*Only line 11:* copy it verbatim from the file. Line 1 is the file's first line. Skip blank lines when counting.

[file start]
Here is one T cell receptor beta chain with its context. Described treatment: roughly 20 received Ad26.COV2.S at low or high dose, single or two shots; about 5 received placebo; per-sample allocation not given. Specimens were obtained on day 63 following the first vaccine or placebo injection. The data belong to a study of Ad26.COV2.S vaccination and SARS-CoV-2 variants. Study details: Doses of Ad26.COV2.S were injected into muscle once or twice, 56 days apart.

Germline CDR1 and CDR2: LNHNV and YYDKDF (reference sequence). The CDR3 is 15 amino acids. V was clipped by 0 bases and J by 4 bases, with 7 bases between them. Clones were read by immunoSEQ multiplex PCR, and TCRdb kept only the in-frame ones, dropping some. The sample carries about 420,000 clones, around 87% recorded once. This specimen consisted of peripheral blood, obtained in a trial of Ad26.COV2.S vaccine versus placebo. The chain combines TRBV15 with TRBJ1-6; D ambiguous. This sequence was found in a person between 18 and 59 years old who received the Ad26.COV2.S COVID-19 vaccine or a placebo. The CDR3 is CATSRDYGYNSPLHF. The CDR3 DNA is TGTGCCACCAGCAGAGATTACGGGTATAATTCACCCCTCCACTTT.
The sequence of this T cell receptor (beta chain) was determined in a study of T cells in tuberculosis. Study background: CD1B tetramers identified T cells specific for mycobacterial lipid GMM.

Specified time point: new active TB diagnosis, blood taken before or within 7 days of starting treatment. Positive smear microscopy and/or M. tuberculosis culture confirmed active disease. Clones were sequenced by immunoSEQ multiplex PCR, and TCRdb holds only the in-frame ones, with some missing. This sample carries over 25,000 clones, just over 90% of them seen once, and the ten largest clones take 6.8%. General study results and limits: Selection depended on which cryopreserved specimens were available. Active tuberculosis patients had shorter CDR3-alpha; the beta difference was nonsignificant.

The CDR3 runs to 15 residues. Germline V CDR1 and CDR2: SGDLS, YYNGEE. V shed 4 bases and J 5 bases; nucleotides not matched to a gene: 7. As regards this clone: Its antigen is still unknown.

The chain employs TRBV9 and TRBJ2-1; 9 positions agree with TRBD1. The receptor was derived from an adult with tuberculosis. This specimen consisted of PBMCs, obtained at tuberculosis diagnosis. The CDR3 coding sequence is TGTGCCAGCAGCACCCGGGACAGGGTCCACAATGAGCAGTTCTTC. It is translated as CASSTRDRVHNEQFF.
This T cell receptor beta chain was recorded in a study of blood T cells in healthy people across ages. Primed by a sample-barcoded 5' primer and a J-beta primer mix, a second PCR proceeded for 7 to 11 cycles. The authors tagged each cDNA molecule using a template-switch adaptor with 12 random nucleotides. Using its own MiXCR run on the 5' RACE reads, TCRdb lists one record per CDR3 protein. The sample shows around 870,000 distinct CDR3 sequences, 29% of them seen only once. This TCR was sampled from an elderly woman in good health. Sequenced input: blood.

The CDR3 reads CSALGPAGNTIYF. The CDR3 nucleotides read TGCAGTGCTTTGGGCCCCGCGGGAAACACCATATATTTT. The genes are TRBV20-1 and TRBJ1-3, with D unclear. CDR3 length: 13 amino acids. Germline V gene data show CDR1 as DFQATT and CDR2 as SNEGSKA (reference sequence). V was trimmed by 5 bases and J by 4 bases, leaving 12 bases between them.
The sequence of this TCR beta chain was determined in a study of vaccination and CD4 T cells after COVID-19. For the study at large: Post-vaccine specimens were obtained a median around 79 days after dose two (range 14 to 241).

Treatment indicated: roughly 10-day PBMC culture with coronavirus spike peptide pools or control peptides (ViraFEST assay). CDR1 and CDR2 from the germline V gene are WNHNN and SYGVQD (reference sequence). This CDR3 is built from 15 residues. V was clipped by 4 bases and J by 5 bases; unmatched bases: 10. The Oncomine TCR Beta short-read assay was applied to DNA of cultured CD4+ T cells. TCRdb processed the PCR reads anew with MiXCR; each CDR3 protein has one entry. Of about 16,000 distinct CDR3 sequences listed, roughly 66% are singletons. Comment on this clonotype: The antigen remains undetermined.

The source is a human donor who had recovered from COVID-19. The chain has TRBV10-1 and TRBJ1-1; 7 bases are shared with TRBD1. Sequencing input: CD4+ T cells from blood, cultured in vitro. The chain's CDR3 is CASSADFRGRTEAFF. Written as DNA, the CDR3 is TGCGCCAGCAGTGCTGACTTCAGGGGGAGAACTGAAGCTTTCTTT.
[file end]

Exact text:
The source is a human donor who had recovered from COVID-19. The chain has TRBV10-1 and TRBJ1-1; 7 bases are shared with TRBD1. Sequencing input: CD4+ T cells from blood, cultured in vitro. The chain's CDR3 is CASSADFRGRTEAFF. Written as DNA, the CDR3 is TGCGCCAGCAGTGCTGACTTCAGGGGGAGAACTGAAGCTTTCTTT.